The fields of November have come to the country. Fields are stripped of their lush verdancy as crops continue to be taken to bins and dryers that rise up from country roads. Across the fields combines swallow rows of corn and soybeans. Grain rises to the hopper while the chaff goes back to the stubbled landscape. Whether it’s green, red or silver, a combine does three things as it inhales whole plants. It cuts the crop, threshes the grain and separates the chaff – hence its name combine. A combine is really a well-planned combination of simple machines in one impressive package.

Consider simple machines. In terms of physics a simple machine is a mechanical device that changes the direction and-or magnitude of a force. A combine is essentially an engineered assemblage of six simple machines as defined by Renaissance scientists. The combine header drops in a pulley-like fashion. A lever throws more pulleys and belts into action, engaging finely sharpened knives that are essentially modified wedges to cut the crop. Once the crop is cut it runs up an inclined plane. A good old Archimedes screw, otherwise known as an auger, carries the crop to the feeder house where one or more rotors threshes the grain from the plant. That’s all while the operator sits in comfort watching over the process, checking yield monitors while the final simple machine – the wheel and axle – propels him across the field.

I recently had a field day with simple machines – in particular wedges. It was Oct. 23; a stubborn snow crusted the ground at our cabin property. In the morning before family arrived to help with a weekend of wood splitting and stacking, a small irregular layer of ice began forming on the lake. That’s the North Country, where long-johns and coveralls are never far away from where we left them after the past spring’s final victory over winter. It’s where the smell of woodsmoke is a common thing, sometimes even in July. The conditions were classic and I was ready for a big family work day.

Operating a powered wood splitter is just flat out enjoyable. Thank goodness for the slow methodical travel speed of the hefty wedge attached to the hydraulic cylinder. It can be mesmerizing watching the chunks of wood open with a cracking pop, exposing their beautiful grain patterns. One of the stacks to be split was from an old popple we cut down to give our solar panels more opportunity for sunlight. Although popple isn’t prized for its output of British thermal units, the creamy-yellow interior of the wood was a joy to split. It will serve to heat the cabin and our new lakeside sauna for a season or two.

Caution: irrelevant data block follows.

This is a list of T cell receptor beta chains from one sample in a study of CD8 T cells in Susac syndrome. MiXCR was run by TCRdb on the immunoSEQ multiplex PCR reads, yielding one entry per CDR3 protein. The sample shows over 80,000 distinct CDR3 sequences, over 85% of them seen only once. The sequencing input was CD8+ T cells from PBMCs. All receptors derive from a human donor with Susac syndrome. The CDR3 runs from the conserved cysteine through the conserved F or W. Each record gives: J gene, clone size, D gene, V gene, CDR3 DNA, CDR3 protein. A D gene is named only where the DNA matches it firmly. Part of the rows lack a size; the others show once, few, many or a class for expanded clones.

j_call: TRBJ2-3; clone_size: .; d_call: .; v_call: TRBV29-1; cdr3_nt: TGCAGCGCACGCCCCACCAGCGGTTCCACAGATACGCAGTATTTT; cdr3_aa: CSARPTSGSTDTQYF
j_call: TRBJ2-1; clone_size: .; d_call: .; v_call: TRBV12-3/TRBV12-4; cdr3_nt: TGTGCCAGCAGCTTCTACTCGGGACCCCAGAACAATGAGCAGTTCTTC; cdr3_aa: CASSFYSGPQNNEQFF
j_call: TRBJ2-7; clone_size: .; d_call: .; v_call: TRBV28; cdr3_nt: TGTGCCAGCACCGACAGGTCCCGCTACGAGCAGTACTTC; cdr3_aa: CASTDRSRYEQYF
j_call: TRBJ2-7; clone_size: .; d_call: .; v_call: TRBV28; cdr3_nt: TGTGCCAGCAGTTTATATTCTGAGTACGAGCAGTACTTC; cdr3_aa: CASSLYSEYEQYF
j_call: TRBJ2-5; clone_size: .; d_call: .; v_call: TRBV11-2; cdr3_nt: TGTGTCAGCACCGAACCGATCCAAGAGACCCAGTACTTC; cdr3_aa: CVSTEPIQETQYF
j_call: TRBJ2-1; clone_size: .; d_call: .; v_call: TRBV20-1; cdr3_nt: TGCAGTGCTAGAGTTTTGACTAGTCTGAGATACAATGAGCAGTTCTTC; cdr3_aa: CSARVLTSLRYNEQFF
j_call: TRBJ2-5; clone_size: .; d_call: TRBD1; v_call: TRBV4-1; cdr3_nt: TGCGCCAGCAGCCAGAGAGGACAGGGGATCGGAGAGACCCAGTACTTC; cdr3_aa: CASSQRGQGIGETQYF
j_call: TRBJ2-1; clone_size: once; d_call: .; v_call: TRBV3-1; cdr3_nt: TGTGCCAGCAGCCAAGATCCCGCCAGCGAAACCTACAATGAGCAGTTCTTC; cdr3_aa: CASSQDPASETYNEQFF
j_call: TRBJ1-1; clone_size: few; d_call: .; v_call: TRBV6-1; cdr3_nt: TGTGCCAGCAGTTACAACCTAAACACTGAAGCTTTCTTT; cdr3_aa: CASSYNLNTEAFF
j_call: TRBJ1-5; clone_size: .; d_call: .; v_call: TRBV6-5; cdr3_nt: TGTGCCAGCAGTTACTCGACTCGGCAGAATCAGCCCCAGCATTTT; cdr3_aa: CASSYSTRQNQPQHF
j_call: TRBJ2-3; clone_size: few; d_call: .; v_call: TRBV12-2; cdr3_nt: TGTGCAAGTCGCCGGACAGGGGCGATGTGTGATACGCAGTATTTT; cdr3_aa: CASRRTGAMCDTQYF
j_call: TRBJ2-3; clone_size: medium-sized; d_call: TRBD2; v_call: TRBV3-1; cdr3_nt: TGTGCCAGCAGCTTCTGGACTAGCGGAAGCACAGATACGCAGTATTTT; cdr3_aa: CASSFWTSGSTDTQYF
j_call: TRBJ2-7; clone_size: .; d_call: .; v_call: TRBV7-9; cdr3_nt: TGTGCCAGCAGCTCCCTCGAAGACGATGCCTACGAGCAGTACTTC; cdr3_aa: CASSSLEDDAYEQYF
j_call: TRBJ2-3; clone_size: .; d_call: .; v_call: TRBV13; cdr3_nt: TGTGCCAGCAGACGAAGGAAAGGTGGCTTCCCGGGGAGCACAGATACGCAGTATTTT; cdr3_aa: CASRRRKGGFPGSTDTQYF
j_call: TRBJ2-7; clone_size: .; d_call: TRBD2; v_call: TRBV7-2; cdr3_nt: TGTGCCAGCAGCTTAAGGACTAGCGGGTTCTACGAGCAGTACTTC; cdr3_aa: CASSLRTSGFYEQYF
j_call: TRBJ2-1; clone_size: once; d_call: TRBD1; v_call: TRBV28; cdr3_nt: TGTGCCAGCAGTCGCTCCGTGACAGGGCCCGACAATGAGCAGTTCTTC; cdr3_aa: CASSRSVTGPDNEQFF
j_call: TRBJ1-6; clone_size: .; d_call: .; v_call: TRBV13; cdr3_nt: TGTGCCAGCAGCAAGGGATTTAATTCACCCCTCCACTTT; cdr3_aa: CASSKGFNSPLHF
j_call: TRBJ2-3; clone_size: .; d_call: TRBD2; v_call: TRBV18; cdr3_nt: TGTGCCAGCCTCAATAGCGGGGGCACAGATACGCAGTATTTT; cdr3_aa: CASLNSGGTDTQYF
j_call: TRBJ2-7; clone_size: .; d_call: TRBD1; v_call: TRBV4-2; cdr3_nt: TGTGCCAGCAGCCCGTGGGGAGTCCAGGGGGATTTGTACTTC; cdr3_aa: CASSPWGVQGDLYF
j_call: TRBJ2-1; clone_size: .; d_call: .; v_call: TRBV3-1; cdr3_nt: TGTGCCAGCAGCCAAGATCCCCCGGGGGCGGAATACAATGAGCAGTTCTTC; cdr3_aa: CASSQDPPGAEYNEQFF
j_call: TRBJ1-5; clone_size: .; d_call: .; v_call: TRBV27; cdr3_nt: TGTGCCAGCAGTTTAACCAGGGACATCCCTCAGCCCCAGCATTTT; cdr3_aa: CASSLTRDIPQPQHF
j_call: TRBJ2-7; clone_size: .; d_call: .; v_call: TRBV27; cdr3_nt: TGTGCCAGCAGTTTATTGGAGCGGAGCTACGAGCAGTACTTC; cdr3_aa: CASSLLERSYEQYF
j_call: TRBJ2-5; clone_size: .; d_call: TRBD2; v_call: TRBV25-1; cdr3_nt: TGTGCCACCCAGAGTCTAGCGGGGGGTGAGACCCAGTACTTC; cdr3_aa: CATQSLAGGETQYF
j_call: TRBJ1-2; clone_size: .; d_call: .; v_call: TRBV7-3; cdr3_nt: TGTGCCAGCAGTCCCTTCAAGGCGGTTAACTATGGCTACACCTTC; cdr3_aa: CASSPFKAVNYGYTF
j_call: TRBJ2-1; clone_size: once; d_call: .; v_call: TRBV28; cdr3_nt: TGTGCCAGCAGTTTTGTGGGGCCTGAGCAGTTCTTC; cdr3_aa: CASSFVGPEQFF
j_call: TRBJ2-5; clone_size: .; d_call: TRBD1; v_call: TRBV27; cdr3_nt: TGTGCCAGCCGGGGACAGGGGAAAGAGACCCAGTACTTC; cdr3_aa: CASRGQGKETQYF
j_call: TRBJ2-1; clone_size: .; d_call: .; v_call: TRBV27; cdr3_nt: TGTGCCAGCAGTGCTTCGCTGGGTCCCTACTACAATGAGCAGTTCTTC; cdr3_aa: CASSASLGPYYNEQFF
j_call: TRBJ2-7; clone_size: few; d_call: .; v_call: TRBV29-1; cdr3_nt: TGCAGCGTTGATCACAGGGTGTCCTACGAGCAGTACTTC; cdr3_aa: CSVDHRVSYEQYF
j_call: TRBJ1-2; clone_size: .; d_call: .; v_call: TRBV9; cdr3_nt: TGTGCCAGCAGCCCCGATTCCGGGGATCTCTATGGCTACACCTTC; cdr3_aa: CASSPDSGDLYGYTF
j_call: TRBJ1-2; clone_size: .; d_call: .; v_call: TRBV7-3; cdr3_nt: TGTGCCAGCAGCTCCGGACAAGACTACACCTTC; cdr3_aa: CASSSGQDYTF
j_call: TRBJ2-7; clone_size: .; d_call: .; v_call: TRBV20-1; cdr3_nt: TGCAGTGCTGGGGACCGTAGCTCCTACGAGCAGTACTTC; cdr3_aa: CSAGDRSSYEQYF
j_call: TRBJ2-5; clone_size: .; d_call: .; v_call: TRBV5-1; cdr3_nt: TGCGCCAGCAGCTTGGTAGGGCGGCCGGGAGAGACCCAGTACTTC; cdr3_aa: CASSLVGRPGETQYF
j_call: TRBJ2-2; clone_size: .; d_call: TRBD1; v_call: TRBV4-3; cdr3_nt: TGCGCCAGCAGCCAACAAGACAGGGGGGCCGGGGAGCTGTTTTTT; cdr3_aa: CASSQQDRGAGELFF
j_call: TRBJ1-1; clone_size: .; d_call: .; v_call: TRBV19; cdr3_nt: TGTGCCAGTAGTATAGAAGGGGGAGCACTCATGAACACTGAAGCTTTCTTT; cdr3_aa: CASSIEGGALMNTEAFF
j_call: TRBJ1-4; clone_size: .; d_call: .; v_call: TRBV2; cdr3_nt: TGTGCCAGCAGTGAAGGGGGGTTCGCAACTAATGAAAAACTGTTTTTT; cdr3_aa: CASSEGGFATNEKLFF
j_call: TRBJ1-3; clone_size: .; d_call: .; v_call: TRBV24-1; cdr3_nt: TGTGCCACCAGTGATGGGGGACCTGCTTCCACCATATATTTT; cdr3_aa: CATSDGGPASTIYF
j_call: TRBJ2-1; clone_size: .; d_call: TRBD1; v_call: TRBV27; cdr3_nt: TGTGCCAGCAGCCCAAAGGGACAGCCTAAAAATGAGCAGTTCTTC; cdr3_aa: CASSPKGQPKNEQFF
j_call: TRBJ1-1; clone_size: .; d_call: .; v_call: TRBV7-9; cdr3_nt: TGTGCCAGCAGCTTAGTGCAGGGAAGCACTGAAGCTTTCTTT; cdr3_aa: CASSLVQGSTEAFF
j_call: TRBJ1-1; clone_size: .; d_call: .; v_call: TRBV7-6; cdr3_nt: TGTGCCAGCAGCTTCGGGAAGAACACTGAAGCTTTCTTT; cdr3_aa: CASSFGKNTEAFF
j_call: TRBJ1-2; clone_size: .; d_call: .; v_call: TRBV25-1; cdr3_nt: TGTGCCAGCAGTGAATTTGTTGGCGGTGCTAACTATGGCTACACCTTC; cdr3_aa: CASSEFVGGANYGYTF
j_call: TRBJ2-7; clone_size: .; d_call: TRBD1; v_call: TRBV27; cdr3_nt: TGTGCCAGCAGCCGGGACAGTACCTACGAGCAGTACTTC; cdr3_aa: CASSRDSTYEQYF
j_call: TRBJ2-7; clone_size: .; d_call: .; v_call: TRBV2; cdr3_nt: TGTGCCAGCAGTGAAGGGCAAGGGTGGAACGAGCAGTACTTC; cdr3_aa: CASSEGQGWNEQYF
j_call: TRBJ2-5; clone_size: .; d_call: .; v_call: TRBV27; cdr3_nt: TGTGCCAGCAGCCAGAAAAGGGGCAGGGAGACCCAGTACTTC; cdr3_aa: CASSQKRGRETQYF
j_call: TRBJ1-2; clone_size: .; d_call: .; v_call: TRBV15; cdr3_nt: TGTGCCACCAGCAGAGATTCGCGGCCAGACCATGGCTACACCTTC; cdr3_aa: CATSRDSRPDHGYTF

Everyone kept busy, taking turns at the different tasks required to do the job. At mid-day we ate chicken and dumplings outside around a fire. After lunch the guys took turns hand-splitting with a maul and did an admirable job keeping pace with the power splitter. It’s not something I’ll be doing any time in the future; it hurt my back to watch them. We worked together until dark and then went right back at it the next morning, splitting wood. We wheeled and stacked it for future use. It was a harvest process in itself, not much different from laying a grain crop by for the winter.

When our long-anticipated barrel sauna arrived from a family company in Upper Michigan more simple machines were put to action. Levers raised the cradle the barrel fits into. Cylinders placed beneath it allowed the unit to roll off the trailer readily. The small family-run business has experienced a big increase in orders stemming from the pandemic. But the disruption in transportation and infrastructure brought on by COVID-19 caused a delay in availability of a major component of the saunas, western red cedar. They have a long list of orders ahead of them.

Here’s to the six original simple machines – wedge, inclined plane, lever, wheel and axle, screw and pulley. We use them every day looking for a mechanical advantage when the need arises. Here’s to family, fellowship and work in the North Country. Here’s to the fields of November where the crisp air makes us feel doubly alive. Enjoy it, friend.

Greg Galbraith, a former dairy farmer who owns woodlot property in eastern Marathon County, Wisconsin, writes about the rapidly changing nature of the agricultural landscape. He has built a lifetime connection to the land and those who farm it.